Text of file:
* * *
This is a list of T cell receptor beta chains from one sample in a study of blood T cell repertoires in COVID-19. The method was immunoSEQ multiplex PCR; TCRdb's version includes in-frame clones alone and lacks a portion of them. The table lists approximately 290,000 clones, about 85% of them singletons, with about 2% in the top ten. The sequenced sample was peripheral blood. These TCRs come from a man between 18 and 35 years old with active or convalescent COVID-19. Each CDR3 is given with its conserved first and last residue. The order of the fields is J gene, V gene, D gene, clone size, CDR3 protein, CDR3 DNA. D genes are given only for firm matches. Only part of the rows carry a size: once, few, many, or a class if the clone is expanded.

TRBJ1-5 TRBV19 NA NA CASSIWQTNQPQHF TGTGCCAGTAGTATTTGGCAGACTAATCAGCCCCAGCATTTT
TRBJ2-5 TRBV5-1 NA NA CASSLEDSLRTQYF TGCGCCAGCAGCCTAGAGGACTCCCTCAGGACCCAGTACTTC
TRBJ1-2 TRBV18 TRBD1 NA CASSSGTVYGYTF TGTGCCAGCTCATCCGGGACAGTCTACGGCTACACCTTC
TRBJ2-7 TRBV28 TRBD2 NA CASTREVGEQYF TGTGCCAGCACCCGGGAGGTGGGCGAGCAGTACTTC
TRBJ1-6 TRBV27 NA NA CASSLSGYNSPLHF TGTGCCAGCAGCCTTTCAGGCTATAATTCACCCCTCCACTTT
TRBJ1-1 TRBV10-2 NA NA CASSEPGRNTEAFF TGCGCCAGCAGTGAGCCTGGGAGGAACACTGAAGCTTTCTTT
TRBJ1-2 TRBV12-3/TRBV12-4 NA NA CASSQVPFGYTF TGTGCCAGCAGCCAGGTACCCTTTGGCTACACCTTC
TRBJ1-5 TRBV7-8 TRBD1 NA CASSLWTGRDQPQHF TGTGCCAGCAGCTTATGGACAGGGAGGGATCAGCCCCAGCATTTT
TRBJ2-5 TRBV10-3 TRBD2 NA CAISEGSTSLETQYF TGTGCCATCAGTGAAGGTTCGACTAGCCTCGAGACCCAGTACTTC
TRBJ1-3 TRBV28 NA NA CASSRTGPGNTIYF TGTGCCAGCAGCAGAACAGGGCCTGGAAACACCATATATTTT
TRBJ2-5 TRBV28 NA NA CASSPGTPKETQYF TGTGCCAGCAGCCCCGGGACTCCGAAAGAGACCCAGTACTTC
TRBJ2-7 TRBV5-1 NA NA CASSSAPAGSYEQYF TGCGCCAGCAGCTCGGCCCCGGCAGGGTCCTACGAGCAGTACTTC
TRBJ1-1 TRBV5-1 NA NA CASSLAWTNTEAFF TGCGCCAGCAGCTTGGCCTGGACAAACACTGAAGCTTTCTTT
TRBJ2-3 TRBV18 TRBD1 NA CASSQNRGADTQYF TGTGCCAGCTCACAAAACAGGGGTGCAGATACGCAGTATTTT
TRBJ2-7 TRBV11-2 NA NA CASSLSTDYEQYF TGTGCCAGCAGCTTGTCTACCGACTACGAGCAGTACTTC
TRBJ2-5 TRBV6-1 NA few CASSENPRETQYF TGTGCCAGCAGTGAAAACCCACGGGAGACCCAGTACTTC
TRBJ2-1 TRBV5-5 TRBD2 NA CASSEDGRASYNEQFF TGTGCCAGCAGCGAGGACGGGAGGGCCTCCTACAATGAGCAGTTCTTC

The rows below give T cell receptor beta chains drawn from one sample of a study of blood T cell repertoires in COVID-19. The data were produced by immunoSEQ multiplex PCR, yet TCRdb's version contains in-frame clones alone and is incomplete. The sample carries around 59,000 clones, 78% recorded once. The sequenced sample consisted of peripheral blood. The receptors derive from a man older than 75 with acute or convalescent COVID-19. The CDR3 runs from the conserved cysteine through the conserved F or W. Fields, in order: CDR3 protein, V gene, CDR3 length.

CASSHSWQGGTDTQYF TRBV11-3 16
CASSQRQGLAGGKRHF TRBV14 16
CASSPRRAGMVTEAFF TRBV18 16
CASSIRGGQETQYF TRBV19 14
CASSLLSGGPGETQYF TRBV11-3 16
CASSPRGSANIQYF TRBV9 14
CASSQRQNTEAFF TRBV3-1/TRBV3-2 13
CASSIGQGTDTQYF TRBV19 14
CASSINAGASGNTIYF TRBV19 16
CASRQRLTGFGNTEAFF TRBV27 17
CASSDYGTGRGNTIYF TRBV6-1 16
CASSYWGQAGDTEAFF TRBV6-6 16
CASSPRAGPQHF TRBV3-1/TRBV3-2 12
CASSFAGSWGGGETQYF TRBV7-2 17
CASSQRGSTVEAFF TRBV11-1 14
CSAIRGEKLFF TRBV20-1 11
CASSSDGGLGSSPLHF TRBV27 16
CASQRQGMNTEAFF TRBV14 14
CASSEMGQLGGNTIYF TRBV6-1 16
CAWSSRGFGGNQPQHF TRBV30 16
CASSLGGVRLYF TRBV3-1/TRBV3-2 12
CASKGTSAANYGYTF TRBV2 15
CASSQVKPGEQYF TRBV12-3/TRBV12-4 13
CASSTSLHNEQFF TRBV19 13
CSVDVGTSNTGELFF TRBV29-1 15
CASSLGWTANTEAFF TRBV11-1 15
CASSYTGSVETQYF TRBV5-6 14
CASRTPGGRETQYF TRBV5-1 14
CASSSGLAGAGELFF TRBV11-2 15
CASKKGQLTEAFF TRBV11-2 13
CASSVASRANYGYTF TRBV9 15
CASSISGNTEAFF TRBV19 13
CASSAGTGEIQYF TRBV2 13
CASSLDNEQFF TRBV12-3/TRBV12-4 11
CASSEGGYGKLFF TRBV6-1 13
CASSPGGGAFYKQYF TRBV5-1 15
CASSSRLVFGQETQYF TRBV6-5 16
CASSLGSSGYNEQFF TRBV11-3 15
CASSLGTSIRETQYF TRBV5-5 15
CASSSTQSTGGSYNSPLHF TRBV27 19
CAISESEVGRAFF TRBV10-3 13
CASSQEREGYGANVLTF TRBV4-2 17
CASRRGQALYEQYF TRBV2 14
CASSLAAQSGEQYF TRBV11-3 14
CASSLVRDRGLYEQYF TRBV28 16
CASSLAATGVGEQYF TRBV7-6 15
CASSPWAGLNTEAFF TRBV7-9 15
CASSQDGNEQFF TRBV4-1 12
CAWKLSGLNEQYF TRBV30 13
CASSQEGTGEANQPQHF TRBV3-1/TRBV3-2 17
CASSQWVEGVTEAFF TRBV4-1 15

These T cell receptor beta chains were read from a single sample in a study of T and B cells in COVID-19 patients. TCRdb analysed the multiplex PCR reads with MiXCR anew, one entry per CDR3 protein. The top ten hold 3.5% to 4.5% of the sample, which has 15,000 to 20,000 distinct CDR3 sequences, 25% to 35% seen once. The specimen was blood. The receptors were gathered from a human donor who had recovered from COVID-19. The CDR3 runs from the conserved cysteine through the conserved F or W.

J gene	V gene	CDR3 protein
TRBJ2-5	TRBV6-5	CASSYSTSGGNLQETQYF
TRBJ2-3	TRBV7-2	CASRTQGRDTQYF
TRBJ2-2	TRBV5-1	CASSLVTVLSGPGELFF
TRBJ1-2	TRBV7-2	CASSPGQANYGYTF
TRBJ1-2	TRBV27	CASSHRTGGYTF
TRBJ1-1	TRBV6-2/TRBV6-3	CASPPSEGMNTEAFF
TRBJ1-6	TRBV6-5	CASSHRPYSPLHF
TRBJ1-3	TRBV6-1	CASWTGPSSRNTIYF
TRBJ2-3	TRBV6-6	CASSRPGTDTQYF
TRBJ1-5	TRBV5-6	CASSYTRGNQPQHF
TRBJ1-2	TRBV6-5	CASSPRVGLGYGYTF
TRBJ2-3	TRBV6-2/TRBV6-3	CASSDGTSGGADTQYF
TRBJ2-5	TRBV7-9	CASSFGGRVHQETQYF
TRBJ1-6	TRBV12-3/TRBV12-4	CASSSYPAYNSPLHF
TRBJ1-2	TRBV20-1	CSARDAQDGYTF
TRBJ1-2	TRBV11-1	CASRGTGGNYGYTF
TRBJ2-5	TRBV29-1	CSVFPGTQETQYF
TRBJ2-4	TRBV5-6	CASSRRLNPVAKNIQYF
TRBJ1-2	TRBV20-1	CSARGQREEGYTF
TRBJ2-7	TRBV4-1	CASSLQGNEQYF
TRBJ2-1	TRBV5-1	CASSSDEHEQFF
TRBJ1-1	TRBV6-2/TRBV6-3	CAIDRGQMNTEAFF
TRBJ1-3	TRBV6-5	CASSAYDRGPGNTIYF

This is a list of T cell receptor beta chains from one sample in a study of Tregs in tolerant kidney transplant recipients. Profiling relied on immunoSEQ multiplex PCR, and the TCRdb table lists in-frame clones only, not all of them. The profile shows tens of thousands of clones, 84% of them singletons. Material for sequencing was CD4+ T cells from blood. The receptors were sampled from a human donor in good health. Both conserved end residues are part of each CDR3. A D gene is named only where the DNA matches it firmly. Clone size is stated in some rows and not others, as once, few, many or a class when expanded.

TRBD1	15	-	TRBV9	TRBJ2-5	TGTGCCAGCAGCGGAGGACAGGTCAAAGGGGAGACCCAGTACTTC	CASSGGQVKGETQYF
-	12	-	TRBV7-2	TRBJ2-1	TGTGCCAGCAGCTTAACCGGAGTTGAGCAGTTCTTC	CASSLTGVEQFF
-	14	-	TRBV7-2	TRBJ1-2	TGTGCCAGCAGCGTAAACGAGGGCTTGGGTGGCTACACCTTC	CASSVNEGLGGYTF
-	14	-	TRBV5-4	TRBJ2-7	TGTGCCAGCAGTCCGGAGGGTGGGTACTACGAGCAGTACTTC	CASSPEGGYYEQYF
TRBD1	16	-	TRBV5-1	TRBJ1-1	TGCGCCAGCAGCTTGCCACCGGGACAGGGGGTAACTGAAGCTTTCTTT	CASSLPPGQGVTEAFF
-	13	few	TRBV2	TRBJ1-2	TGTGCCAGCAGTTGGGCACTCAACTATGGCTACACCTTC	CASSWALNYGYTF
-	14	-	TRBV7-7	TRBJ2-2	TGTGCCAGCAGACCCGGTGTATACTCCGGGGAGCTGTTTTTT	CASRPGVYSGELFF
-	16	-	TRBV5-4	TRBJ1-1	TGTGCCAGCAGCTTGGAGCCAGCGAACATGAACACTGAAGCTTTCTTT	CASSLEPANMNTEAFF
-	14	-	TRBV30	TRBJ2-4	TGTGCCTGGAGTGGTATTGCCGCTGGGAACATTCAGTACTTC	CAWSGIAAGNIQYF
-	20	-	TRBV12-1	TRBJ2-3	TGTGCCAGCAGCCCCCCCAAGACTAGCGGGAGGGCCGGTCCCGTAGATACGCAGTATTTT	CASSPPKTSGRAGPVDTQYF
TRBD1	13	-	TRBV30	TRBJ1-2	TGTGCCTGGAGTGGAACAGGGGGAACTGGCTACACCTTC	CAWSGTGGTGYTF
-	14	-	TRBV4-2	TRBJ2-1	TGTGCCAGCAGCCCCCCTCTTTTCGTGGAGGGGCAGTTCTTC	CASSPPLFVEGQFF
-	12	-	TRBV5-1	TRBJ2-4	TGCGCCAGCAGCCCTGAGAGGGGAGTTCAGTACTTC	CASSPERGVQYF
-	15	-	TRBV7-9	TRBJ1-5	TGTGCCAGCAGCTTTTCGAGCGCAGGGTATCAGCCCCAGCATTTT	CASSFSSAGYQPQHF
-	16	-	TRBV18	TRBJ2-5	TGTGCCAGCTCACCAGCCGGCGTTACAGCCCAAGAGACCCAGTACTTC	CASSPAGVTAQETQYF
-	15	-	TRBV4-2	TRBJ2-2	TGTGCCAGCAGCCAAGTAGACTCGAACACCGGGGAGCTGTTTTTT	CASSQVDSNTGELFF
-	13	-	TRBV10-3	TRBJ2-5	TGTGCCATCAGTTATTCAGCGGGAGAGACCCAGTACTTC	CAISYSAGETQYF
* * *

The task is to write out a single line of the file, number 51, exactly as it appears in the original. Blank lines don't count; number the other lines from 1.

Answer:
CASSISGNTEAFF TRBV19 13